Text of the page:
[0064] The next step comprises placement of a cylindrical sleeve 154 over the piston 126 and cap 140 as illustrated in FIG. 8b. The cylindrical sleeve 154 performs a function similar to that of sleeve 42 of activation cap 40 described above, namely to add stability to the barrel 110 and to support the body 112 in spaced relation to the piston 126 during initial assembly of the barrel 110 In contrast to sleeve 42 of cap 40, the cylindrical sleeve 154 does not form part of the barrel 110, but rather is removed after filling and capping of the barrel 110 on standard equipment for filling and capping pharmaceutical vials. As with sleeve 42, the cylindrical sleeve 154 can further enhance stability of the barrel 110 by being increased in thickness, by providing a flange similar to flange 66 of the cap 40, and/or by forming the sleeve 154 from a relatively dense material, such as stainless steel. Since the sleeve 154 is removed from the barrel, preferably for re-use, forming the sleeve from a relatively thick and/or dense material does not add to the weight or cost of the barrel.

[0065] As shown in FIG. 8, it may be preferred to form the sleeve with a partial recess 156 in its lower surface 158 to fit over the flange of the stabilization cap 140, thereby substantially centring the piston 126 within the sleeve 154 and preventing relative movement between the sleeve 154 and the cap 140.

[0066] After combining the piston 126, stabilization cap 140 and sleeve 154 to form a first assembly 160 as shown in FIG. 8c, the body 112 is inserted into the top end of the sleeve 154 to form a second assembly 162. with the body 112 being inserted into the sleeve 154 to a sufficient depth that the body 112 is stably supported therein and so that the rimmed end 124 of the body 112 is supported intermediate the top end of sleeve 154 and the flange 150 of the stabilization cap 140.

[0067] Preferably, the inner surface of the sleeve 154 is provided with a detent 164 which prevents premature insertion of the piston 126 into the body 112, as discussed in detail with reference to the first preferred embodiment.

[0068] The next step of the method, illustrated in FIG. 8d, comprises sterilization of the second assembly 162 by a sterilizing gas. As in the first preferred embodiment, a plurality of assemblies 162 may preferably be packaged in trays with a plastic overwrap prior to sterilization. After sterilization, the piston 126 is inserted into the body 112 by pushing the body 112 downward relative to sleeve in the direction of the arrow shown in FIG. 8e until the inward projection 125 of body 112 snaps into the recess 152 of the stabilization cap.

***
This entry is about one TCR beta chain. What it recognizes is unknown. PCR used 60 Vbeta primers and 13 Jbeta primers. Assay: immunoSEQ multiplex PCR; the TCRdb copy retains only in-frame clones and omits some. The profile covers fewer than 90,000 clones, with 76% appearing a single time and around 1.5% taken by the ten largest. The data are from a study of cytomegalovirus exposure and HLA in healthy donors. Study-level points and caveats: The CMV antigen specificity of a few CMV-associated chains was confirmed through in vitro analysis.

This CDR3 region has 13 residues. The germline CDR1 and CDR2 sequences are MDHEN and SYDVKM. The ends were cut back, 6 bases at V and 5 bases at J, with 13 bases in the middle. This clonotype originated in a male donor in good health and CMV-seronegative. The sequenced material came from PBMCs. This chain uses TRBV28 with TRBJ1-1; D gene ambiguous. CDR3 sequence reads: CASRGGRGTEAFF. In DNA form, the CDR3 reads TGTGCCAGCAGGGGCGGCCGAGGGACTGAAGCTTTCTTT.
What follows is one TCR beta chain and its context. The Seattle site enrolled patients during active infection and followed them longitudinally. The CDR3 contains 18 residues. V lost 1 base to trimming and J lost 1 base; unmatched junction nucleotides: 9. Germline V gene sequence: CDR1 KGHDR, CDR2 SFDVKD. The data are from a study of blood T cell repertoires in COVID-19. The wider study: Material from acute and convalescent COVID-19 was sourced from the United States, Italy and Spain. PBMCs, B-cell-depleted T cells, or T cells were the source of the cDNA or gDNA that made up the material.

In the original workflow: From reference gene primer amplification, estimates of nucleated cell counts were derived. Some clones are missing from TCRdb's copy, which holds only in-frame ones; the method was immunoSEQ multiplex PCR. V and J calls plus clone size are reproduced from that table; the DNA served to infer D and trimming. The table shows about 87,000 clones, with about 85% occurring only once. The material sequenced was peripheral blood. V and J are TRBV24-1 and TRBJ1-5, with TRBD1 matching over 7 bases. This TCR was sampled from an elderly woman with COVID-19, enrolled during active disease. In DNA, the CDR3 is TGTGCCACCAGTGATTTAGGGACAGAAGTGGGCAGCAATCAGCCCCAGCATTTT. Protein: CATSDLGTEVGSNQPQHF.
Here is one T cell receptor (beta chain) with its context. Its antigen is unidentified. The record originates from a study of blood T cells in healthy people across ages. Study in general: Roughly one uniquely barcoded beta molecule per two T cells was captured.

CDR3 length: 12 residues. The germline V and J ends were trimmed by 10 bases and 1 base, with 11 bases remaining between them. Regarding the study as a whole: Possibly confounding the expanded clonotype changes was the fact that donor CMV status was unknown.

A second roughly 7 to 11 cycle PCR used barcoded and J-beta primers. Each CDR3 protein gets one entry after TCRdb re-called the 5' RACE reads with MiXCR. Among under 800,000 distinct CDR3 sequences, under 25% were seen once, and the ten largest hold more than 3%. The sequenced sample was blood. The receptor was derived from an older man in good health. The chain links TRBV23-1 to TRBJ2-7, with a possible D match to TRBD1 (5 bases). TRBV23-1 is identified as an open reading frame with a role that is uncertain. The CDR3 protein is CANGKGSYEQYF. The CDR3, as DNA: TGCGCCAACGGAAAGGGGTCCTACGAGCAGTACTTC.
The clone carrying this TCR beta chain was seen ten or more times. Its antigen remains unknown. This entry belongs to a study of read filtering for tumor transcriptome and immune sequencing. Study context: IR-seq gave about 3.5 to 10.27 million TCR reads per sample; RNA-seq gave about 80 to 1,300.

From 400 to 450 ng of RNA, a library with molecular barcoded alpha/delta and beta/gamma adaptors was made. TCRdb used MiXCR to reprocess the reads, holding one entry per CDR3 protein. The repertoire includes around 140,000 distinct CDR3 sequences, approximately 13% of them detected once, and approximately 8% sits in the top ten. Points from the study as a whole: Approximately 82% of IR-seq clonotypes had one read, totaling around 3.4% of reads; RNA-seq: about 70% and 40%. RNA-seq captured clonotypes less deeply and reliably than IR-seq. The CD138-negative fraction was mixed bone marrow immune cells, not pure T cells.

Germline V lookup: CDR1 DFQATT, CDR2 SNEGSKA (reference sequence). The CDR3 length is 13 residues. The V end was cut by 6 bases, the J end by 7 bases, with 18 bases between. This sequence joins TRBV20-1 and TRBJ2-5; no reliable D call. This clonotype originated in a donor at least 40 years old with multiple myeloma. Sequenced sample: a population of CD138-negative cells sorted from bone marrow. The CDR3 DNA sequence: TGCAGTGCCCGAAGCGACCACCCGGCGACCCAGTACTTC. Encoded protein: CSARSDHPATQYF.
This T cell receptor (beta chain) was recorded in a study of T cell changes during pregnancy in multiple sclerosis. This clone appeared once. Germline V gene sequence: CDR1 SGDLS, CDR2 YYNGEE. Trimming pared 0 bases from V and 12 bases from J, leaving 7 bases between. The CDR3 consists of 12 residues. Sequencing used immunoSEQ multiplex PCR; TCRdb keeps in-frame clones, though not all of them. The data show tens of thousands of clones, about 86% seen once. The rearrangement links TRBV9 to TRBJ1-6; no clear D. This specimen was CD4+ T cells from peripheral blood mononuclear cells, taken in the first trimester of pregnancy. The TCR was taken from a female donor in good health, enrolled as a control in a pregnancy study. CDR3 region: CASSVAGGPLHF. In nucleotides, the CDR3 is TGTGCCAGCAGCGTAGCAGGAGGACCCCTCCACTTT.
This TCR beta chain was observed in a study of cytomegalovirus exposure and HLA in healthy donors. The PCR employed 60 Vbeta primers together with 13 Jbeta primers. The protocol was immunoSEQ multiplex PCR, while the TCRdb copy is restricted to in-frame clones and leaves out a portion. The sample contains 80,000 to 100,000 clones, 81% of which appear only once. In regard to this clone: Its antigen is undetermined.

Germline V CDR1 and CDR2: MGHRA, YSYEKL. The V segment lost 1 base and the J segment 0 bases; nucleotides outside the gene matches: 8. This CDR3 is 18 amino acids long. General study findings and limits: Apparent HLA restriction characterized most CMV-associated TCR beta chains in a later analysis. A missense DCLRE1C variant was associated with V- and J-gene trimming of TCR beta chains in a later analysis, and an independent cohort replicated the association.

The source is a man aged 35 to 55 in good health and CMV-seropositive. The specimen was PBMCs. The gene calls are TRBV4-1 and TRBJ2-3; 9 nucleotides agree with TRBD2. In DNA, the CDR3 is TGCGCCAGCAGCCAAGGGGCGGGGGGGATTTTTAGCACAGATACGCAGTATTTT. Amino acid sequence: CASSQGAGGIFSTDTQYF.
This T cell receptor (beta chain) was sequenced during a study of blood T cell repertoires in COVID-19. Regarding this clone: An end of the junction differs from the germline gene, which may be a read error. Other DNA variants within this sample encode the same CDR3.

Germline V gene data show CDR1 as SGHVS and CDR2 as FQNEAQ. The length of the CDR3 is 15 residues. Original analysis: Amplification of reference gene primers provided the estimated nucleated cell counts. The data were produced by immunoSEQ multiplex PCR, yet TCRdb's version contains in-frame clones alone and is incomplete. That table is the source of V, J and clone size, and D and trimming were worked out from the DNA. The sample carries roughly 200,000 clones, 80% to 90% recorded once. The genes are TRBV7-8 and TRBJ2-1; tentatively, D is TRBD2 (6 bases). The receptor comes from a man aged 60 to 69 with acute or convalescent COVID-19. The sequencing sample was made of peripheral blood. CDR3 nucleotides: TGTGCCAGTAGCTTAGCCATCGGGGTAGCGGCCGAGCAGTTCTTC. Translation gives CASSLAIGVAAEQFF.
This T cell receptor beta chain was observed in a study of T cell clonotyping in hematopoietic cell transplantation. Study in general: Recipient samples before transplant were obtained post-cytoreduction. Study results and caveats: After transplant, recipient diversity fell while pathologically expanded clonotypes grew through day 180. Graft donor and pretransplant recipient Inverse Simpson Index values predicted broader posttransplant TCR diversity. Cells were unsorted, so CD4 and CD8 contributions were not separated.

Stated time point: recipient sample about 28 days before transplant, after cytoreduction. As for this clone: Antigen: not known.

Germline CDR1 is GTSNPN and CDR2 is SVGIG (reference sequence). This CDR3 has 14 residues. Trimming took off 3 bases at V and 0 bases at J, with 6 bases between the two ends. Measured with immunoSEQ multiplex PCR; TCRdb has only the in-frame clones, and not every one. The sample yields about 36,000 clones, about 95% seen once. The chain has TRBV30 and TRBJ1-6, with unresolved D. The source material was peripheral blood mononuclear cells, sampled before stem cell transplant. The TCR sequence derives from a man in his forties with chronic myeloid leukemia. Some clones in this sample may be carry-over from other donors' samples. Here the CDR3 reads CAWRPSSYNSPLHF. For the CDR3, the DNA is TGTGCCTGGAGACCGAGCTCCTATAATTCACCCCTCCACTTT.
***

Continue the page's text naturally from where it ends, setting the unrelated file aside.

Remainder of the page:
[0069] The steps followed for filling, capping and terminal sterilization of the sealed body 112 are shown in FIGS. 8e to 8 i and are identical to the corresponding steps followed in FIGS. 1e to 1 i. As with the first preferred embodiment, these steps are performed on standard equipment for filling and capping pharmaceutical vials, with the sealed body 112 and the associated sleeve 154 being conveyed through at least a portion of this equipment while freestanding upright on the finger flange 150.

[0070] After removal of the sleeve 154, the barrel 110 can be combined with a needle (not shown) and a plunger (not shown) to form a prefilled disposable syringe, as described in above-mentioned U.S. Pat. No 5,137,511.

[0071]FIG. 9 and 10 illustrate variants of the second preferred embodiment of the invention in which components of the system are attached to trays. In the variant shown in FIG. 9, prefilled syringe barrels 168 are produced by combining a body 12 or 112 with a piston 126 having an extension 139. The barrels 168 include neither an activation cap 40 or a stabilization cap 140 and are therefore similar to pharmaceutical vials, although they may preferably have a greater height to base ratio than standard pharmaceutical vials.

[0072] In the variant shown in FIG. 9, a handling tray 170 is provided on which are arranged a plurality of support assemblies 172, each of which comprises a generally cylindrical sleeve 174 having a base end and a top end, and piston support means 176 integrally formed with the sleeve 174 and having an annular piston support surface 178 adapted to support piston 126 by engaging the lower surface 130 thereof. A plan view of tray 170 with support assemblies 172 is shown in FIG. 9d. As in the first embodiment shown in FIGS. 1 to 3, piston support surface 178 is spaced from the inner surface of sleeve by a distance substantially equal to a thickness of the wall of the body 12 or 112 to form an annular gap 180 into which the rimmed end of the body 12 or 112 is received during insertion of the piston 126 into the body 12 or 112.